A Hurricane Gave Alejandro Escovedo PTSD, but He's Still Rocking

Alejandro Escovedo performs at Soiled Dove and eTown Hall this week.
Alejandro Escovedo performs at Soiled Dove and eTown Hall this week. Nancy Rankin Escovedo
Alejandro Escovedo was just beginning a fall 2014 tour when he started having what he calls “a kind of brain seizure.”

“They happened a few times, and one of them happened just before a gig in Portland,” Escovedo says. “The place was sold out and we were about to play, and suddenly I went into this weird kind of psychedelic weird kind of surreal haze...I don’t know, I just became this other person."

His fellow musicians called him and asked him to reschedule the tour. "Nobody wanted anything to happen more serious than that," he says. "That’s when I went and got tested and found out that it was PTSD as a result of the hurricane.”

That was Hurricane Odile, which in September 2014 hit Baja California, Mexico, where Escovedo and his new wife, Nancy, were honeymooning. The storm ripped off the front of the beachfront home where they were staying; the couple was emotionally devastated.

Overwhelmed by trauma, Escovedo postponed recording his album, Burn Something Beautiful. Then he and his wife relocated from his longtime home of Austin to Dallas, a move that shaped his music. The recording would not be complete and released until October 2016, on Fantasy Records.

The 66-year-old Escovedo, a former member of the San Francisco punk act the Nuns and the Austin-based alt-country band Rank and File, says the title, Burn Something Beautiful, refers to a lot of things. “It signifies the beauty of certain human beings that burn out too quickly, I think,” Escovedo says. “There’s a lot of beautiful people that I’ve known personally and admired that have passed on in the last year or two that really meant a lot to me. So I was thinking about the beautiful light that people carry and then it burns out. I lost a lot of good friends, and I lost a lot of great musical heroes. We all did. And so that really started to kind of present itself in the songs.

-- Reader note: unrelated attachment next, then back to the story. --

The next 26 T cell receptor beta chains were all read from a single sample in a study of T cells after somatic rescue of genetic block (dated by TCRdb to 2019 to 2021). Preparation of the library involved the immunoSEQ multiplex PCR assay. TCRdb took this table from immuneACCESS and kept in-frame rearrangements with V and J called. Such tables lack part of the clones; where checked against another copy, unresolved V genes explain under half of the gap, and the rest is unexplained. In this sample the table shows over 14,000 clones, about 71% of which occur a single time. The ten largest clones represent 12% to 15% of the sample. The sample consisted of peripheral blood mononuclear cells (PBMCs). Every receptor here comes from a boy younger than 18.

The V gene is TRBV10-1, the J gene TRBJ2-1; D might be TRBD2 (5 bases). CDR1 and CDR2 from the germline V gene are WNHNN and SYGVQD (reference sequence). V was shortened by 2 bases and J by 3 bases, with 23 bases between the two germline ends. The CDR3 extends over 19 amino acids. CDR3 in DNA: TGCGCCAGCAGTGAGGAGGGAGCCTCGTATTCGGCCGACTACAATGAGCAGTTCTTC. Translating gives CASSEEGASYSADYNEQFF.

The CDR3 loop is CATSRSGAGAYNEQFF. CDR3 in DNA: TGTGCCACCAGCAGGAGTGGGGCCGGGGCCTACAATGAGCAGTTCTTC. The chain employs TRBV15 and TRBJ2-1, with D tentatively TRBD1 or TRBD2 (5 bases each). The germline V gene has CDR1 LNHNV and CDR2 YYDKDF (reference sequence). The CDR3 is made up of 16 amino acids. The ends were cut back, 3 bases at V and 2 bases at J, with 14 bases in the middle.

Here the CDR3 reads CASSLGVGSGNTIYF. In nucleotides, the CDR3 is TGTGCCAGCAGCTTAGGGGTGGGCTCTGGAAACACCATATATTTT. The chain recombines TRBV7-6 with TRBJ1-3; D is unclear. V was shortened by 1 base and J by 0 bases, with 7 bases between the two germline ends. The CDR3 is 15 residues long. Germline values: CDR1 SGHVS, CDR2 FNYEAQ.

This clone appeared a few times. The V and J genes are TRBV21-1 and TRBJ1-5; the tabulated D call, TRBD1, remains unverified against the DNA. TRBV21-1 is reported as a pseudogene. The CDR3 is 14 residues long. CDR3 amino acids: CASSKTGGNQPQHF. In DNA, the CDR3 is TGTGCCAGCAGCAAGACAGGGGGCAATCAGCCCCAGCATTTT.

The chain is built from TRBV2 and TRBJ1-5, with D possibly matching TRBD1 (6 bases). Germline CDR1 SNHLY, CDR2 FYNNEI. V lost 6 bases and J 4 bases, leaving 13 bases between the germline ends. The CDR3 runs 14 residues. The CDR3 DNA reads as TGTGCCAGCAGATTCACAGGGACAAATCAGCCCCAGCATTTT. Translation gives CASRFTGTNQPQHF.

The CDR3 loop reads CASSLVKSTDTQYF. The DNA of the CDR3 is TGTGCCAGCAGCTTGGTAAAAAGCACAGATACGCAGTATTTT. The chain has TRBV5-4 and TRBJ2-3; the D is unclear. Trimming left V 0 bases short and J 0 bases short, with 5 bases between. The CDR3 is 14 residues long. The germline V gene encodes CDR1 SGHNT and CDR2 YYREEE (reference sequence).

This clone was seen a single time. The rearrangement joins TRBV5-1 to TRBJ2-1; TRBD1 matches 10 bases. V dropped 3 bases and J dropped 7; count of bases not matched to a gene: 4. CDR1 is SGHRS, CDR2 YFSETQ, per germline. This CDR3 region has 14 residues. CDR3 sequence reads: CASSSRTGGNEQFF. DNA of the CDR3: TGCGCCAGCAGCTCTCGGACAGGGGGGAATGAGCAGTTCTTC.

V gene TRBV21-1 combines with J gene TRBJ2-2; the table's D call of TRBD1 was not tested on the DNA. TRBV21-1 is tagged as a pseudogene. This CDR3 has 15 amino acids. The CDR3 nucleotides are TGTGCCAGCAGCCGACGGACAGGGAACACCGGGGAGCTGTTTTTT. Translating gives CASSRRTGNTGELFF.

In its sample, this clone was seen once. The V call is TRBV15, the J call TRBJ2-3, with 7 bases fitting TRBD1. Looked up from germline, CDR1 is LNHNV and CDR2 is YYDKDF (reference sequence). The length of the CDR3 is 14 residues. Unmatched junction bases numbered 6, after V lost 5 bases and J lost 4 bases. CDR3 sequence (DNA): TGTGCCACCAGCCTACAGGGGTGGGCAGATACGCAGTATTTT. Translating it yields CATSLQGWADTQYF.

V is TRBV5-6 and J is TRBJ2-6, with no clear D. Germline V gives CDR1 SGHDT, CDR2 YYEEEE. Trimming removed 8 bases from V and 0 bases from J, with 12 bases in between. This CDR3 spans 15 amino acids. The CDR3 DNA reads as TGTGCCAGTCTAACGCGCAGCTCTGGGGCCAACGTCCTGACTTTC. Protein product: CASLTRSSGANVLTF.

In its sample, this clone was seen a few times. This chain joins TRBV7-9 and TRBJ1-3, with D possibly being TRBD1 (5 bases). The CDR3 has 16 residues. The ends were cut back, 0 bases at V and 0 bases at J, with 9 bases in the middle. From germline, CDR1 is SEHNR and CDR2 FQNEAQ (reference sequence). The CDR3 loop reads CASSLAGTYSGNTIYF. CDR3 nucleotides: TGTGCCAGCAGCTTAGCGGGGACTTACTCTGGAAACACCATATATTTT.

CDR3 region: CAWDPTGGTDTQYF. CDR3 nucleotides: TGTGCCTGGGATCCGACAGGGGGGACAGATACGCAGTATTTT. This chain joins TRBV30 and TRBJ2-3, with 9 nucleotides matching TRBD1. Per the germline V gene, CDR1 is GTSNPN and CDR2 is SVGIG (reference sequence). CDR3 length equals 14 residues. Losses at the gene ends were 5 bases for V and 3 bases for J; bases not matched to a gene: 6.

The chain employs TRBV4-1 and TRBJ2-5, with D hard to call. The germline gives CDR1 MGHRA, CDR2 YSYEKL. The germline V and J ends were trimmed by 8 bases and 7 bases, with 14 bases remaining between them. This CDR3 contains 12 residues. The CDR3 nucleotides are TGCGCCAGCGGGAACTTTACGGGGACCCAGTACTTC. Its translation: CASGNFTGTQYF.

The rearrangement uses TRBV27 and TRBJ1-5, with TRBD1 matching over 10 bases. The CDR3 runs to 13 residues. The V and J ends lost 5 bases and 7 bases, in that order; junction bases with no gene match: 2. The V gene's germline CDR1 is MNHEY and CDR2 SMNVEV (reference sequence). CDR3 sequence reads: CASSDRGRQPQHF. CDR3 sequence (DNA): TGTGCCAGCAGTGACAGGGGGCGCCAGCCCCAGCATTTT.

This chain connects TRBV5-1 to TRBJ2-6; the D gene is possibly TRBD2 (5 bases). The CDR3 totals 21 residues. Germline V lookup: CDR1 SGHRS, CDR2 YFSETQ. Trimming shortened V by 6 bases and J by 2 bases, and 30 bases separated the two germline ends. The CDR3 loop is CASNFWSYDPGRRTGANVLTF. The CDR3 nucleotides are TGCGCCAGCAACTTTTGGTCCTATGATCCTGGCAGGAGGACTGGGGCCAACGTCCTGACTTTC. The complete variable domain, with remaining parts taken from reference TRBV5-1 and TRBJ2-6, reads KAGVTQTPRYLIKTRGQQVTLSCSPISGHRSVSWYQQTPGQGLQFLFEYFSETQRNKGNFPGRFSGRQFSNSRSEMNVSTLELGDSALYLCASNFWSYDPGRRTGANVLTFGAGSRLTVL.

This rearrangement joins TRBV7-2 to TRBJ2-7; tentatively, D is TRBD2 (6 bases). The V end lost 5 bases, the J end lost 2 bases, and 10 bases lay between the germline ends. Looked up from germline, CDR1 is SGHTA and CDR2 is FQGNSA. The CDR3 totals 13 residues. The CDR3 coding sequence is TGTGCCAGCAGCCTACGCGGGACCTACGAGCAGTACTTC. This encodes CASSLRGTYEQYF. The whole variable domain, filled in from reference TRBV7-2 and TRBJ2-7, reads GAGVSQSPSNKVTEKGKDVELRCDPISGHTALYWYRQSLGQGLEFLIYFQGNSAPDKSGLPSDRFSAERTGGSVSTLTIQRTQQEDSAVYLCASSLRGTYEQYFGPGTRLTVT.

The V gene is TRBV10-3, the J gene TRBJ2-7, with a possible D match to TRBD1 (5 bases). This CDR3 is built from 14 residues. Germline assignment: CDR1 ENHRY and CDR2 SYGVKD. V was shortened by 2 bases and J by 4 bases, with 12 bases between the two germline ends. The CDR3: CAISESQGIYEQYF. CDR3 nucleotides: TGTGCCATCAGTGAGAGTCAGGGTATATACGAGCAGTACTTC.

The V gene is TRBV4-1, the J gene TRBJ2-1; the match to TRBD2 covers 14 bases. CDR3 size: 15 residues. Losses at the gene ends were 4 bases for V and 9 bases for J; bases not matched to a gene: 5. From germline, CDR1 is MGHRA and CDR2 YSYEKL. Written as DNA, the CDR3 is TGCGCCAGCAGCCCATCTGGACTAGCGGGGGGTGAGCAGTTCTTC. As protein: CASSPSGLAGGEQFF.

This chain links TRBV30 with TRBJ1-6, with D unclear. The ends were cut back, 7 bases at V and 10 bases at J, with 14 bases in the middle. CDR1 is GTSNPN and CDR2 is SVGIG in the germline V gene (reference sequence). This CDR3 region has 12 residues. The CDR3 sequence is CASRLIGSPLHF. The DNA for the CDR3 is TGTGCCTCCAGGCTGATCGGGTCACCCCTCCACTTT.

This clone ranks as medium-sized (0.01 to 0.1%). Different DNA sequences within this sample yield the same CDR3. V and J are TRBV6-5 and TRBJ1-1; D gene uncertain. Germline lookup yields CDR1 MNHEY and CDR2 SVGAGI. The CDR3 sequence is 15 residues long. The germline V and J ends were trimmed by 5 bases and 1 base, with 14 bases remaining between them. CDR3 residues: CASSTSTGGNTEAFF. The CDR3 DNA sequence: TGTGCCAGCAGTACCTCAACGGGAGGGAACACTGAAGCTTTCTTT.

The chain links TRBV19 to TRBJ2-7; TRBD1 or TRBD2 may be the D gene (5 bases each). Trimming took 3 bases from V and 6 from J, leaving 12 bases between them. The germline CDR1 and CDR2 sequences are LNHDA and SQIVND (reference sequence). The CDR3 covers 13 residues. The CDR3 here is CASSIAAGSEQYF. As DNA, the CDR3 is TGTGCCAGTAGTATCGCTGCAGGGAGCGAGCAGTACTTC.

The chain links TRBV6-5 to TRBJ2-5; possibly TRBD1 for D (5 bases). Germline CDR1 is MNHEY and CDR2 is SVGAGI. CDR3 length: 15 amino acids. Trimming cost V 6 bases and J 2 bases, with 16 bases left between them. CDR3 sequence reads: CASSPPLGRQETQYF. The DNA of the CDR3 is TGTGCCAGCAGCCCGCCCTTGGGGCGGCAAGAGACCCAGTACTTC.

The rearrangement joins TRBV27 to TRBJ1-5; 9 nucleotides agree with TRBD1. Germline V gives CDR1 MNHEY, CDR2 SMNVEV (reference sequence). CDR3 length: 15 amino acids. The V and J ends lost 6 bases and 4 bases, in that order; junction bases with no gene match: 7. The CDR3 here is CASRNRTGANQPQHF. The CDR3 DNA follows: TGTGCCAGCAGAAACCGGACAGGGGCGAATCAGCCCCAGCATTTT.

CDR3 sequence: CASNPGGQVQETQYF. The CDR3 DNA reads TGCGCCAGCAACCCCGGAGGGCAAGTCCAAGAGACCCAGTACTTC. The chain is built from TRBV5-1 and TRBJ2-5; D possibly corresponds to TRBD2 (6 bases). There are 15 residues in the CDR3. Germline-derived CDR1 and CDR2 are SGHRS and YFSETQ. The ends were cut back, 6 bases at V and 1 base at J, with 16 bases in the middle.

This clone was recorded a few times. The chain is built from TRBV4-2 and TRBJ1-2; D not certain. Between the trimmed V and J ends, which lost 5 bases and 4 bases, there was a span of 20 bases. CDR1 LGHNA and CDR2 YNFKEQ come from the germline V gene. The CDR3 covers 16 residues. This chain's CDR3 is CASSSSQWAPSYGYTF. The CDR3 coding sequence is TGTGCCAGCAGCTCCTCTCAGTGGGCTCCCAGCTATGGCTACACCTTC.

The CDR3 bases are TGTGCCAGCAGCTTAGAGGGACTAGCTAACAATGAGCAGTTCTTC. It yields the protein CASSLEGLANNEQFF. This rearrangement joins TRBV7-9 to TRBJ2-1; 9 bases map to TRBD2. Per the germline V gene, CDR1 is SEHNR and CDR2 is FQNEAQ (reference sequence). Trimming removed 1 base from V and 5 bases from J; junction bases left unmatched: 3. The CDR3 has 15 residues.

"Songs like ‘Farewell to the Good Times,’ ‘I Don’t Want to Play Guitar Anymore’ — songs like that really had a lot to do with that. And ‘Heartbeat Smile’ even is really kind of an homage to the beautiful people that I’ve known in my life.”

Escovedo says the album title evokes “how readily we destroy the environment and have destroyed the environment, and how we have to be more cautious and conscious of all that stuff."

While Escovedo worked with longtime David Bowie producer Tony Visconti on three albums in the past decade, for his latest effort, he teamed up with REM lead guitarist Peter Buck and Scott McCaughey of Minus 5 and the Young Fresh Fellows, who both acted as producers and co-writers on Burn Something Beautiful.

“They’re both great experiences,” Escovedo says about working with Visconti and newer collaborators Buck and McCaughey. “[They're] very different in that I think that with Tony, you get a true producer in that he is constantly listening for new ways to arrange, and he’s writing out sheet music for strings as you’re playing. His role is solely to produce and arrange and to get everything together, but with Pete and Scott, you get two guys who are right there side by side with you as you’re cutting the record, and they’re in the band, you know, they’re playing in the band. It kind of is more of a group decision than it is an individual’s decision. So I think that makes it just different. I wouldn’t say better or worse. It’s just different.”

About Burn Something Beautiful, Buck and McCaughey "made me want to play louder and more distorted and just to kind of rock a little harder,” Escovedo says. “It definitely brought out more of the kind of Velvet Underground, Mott the Hoople stuff.”

Whether Escovedo is playing solo or with a band, he says he likes to bring the same attitude to both of those environments.

"I really try to kind of hit it as focused and hard as I can whenever I play, no matter whether it’s with an acoustic guitar or an electric guitar," he says. "But there’s something about electric guitar that I’m just completely in love with. I love making noise."

Alejandro Escovedo will play with Jesse Malin at 8 p.m. Wednesday, March 1, at the Soiled Dove Underground. Tickets are $20-$28. There will also be an eTown live radio taping with Escovedo and William Bell at 7 p.m. Thursday, March 2, at the eTown Hall. Tickets are $25.
KEEP WESTWORD FREE... Since we started Westword, it has been defined as the free, independent voice of Denver, and we'd like to keep it that way. With local media under siege, it's more important than ever for us to rally support behind funding our local journalism. You can help by participating in our "I Support" program, allowing us to keep offering readers access to our incisive coverage of local news, food and culture with no paywalls.
Jon Solomon writes about music and nightlife for Westword, where he's been the Clubs Editor since 2006.
Contact: Jon Solomon